Testimony is an invaluable source of knowledge. We rely on the reports of those around us for everything from the ingredients in our food and medicine to the identity of our family members. Recent years have seen an explosion of interest in the epistemology of testimony. Despite the multitude of views offered, a single thesis is nearly universally accepted: testimonial knowledge is acquired through the process of transmission from speaker to hearer. This book shows that this thesis is false and, hence, that the literature on testimony has been shaped at its core by a view that is fundamentally misguided. A detailed alternative to this conception of testimony is then defended: whereas the views currently dominant focus on the epistemic status of what speakers believe, the book advances a theory that instead centers on what speakers say. The upshot is that, strictly speaking, we do not learn from one another's beliefs - we learn from one another's words. Once this shift in focus is in place, the book goes on to argue that though positive reasons are necessary for testimonial knowledge, testimony itself is an irreducible epistemic source. This leads to the development of a theory that gives proper credence to testimony's epistemologically dual nature: both the speaker and the hearer must make a positive epistemic contribution to testimonial knowledge. The resulting view not only reveals that testimony has the capacity to generate knowledge, but it also gives appropriate weight to our nature as both socially indebted and individually rational creatures.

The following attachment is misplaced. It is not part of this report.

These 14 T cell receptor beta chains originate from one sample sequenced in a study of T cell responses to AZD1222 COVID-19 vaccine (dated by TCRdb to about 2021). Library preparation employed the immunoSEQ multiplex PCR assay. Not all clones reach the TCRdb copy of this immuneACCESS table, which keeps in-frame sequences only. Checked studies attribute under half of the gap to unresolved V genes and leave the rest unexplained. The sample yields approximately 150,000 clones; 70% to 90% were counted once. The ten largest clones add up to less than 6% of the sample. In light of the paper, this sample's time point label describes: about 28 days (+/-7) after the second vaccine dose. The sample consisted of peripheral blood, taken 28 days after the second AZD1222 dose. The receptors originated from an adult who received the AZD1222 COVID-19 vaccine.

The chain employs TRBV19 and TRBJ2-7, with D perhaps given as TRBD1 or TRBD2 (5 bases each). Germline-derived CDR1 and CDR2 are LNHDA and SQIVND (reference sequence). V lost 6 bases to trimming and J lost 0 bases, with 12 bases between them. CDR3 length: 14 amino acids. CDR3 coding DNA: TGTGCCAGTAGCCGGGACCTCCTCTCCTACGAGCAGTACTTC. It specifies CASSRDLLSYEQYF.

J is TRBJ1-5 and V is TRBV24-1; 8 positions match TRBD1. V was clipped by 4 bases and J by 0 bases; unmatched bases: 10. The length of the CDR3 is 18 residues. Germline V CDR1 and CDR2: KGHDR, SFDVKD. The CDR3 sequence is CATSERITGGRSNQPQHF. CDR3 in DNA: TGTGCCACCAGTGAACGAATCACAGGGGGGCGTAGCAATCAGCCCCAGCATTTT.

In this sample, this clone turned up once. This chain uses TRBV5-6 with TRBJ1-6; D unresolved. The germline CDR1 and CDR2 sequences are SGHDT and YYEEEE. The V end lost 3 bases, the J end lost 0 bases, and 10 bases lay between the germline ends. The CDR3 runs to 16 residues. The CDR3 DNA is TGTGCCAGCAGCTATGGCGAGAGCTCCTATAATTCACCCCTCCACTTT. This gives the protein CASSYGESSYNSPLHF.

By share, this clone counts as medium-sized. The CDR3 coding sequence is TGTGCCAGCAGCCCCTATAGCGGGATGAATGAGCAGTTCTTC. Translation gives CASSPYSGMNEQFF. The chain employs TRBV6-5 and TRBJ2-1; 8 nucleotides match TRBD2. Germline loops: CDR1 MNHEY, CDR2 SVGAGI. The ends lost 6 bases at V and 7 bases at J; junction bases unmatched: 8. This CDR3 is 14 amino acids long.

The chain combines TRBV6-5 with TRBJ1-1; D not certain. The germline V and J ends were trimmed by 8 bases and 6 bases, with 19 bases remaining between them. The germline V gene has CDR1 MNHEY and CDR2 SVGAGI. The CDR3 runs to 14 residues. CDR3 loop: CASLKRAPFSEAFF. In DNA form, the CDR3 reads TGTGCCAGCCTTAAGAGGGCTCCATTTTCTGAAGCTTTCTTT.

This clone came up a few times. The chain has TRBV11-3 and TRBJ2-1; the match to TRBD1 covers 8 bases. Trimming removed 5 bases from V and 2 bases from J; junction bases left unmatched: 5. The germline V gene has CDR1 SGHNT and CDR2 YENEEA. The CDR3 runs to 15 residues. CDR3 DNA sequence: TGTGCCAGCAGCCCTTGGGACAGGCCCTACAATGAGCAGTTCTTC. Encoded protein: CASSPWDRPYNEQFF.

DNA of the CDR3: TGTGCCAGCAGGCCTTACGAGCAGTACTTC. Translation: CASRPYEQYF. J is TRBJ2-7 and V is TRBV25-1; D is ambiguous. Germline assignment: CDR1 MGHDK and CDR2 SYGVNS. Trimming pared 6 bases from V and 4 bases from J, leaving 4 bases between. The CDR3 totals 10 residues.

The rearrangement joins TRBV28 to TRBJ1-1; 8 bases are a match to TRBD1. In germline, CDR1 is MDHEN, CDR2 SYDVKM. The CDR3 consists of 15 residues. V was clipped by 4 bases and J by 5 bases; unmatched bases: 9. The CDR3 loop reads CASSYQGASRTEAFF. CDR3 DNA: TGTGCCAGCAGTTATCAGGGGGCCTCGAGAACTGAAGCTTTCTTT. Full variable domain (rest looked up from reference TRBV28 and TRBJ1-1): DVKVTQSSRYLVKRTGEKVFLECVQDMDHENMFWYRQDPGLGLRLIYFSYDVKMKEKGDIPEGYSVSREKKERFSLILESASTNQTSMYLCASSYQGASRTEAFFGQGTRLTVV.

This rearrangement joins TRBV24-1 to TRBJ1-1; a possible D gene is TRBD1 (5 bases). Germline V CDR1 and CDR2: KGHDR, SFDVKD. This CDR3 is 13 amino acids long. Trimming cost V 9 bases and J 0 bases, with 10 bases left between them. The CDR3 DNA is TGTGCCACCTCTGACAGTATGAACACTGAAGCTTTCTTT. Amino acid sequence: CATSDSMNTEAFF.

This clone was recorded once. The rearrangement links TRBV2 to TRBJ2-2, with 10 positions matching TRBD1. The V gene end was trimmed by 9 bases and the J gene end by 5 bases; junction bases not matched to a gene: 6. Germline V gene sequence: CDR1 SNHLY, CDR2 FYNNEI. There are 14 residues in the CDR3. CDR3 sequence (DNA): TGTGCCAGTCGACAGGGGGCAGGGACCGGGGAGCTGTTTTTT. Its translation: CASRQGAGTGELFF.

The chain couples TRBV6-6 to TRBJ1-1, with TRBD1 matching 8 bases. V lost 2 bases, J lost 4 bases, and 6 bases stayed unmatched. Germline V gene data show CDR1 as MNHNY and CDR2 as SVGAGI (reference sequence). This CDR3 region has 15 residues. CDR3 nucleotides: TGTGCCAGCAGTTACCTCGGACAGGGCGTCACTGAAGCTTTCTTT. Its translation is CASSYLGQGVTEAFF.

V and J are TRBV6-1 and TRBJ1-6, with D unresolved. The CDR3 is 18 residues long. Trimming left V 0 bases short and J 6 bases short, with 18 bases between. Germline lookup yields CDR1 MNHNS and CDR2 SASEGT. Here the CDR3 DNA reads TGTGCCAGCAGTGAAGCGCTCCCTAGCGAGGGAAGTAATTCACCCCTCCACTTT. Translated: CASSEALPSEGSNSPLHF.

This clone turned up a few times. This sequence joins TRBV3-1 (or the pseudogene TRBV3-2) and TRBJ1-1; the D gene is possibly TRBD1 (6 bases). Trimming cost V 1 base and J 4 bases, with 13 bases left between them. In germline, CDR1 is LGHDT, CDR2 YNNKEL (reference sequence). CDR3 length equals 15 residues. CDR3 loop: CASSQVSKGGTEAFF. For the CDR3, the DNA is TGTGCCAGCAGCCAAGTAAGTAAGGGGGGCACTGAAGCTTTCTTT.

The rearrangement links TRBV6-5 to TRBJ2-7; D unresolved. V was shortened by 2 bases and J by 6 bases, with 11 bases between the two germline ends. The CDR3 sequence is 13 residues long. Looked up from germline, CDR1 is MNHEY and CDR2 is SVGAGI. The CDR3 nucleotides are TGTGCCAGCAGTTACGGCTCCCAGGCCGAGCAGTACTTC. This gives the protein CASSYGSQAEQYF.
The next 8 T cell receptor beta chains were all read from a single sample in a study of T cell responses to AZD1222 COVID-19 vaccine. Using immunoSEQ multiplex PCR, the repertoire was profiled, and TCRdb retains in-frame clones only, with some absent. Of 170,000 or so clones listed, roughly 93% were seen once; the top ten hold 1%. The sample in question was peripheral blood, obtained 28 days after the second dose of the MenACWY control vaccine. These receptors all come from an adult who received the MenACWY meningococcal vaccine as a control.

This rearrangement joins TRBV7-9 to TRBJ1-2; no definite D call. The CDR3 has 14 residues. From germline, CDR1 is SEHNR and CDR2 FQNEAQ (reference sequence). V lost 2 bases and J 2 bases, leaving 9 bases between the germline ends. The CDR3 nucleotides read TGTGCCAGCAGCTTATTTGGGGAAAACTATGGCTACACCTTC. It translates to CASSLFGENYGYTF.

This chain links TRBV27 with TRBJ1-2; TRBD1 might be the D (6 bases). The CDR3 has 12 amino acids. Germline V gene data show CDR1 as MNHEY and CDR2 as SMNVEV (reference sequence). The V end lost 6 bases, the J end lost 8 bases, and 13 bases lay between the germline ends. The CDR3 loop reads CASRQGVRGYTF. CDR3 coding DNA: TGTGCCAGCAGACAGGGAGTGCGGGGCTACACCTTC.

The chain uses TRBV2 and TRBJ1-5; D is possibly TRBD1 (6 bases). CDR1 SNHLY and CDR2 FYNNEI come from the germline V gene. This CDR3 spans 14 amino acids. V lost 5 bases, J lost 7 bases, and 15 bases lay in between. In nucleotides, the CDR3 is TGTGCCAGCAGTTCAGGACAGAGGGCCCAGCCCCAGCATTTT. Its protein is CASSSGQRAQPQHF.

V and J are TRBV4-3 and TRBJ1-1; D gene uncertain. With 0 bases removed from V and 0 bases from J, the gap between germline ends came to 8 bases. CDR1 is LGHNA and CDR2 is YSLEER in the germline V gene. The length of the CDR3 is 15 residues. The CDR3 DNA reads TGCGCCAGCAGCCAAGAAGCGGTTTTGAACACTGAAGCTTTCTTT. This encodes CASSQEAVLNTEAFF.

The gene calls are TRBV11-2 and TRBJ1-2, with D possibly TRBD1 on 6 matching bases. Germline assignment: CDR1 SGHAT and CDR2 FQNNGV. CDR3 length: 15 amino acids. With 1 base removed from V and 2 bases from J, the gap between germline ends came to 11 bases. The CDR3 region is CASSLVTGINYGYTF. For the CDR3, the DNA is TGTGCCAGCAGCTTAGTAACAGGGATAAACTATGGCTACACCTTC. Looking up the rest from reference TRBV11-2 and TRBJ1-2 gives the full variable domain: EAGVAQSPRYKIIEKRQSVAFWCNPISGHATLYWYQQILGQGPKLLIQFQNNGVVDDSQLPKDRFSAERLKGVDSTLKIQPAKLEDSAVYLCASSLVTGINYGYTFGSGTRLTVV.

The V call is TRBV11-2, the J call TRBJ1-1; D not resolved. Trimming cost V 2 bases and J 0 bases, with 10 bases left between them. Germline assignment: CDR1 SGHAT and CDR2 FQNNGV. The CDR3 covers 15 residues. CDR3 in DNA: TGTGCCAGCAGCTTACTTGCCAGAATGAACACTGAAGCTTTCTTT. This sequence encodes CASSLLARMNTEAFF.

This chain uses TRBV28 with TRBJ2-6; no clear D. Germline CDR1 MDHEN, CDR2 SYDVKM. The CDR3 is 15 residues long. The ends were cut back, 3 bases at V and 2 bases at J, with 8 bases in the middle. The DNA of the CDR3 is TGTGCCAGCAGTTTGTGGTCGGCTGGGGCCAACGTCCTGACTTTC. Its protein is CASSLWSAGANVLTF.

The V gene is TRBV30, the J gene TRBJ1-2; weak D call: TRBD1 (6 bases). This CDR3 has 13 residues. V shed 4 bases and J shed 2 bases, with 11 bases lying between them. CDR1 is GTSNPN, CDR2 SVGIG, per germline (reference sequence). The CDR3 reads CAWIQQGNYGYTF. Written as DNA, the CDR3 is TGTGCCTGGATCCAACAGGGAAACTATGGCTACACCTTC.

|Original language||English (US)|
|Publisher||Oxford University Press|
|Number of pages||308|
|State||Published - May 1 2008|
- Source of knowledge
ASJC Scopus subject areas
- Arts and Humanities(all)